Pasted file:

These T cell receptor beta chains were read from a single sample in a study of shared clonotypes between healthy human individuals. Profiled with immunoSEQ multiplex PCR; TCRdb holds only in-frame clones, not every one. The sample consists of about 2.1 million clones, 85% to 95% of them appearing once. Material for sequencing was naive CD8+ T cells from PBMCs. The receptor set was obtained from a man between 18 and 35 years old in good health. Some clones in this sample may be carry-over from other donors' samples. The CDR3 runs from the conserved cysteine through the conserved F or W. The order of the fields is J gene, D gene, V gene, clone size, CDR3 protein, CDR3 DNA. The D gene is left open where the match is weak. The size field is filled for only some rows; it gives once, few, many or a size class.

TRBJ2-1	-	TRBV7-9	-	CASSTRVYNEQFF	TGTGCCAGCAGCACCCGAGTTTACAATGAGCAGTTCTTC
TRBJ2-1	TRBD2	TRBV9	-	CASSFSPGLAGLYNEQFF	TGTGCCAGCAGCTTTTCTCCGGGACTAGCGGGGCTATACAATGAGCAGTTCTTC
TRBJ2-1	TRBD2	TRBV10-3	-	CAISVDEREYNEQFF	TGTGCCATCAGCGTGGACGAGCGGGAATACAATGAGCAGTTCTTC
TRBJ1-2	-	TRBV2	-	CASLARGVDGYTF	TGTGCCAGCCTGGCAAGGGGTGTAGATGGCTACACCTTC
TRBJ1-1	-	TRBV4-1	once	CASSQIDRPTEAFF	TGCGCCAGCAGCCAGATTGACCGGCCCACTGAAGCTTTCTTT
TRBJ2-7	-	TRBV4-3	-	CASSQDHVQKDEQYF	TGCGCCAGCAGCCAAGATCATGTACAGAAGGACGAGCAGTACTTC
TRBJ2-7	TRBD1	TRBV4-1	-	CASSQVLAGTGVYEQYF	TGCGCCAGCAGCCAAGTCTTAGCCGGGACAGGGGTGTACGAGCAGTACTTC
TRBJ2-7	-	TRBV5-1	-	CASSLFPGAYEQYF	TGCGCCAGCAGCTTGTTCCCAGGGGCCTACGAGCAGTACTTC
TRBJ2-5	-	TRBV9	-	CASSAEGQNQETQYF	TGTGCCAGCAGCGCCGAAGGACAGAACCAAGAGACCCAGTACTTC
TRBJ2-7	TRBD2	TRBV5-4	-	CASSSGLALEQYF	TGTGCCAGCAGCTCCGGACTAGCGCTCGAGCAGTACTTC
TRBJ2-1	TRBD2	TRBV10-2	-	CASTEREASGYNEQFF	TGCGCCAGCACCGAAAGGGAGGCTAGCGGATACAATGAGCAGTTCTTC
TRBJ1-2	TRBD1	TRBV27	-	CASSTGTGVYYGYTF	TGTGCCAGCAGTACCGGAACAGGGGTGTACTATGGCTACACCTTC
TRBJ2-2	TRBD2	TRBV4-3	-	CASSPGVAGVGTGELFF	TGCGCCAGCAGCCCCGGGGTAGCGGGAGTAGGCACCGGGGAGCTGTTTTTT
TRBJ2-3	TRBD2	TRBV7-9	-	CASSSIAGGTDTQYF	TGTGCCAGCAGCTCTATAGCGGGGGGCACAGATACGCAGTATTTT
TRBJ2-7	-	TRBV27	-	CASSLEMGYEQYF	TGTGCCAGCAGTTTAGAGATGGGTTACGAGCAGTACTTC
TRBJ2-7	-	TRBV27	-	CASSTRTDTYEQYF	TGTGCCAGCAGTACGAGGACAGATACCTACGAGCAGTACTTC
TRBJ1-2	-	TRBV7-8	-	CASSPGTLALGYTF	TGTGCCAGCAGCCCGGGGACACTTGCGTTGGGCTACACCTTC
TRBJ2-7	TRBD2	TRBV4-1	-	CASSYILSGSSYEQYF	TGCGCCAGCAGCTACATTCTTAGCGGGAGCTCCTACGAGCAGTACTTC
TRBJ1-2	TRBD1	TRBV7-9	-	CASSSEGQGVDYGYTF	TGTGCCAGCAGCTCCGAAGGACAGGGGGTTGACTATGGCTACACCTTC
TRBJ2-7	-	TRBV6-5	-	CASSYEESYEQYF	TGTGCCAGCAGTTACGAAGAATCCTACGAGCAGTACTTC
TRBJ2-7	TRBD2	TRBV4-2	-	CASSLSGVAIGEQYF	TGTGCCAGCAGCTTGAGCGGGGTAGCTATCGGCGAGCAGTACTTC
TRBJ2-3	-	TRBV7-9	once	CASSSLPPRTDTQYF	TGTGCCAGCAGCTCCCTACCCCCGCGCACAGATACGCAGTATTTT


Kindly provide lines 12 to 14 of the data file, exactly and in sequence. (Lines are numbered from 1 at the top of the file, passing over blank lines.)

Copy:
TRBJ2-1	TRBD2	TRBV10-2	-	CASTEREASGYNEQFF	TGCGCCAGCACCGAAAGGGAGGCTAGCGGATACAATGAGCAGTTCTTC
TRBJ1-2	TRBD1	TRBV27	-	CASSTGTGVYYGYTF	TGTGCCAGCAGTACCGGAACAGGGGTGTACTATGGCTACACCTTC
TRBJ2-2	TRBD2	TRBV4-3	-	CASSPGVAGVGTGELFF	TGCGCCAGCAGCCCCGGGGTAGCGGGAGTAGGCACCGGGGAGCTGTTTTTT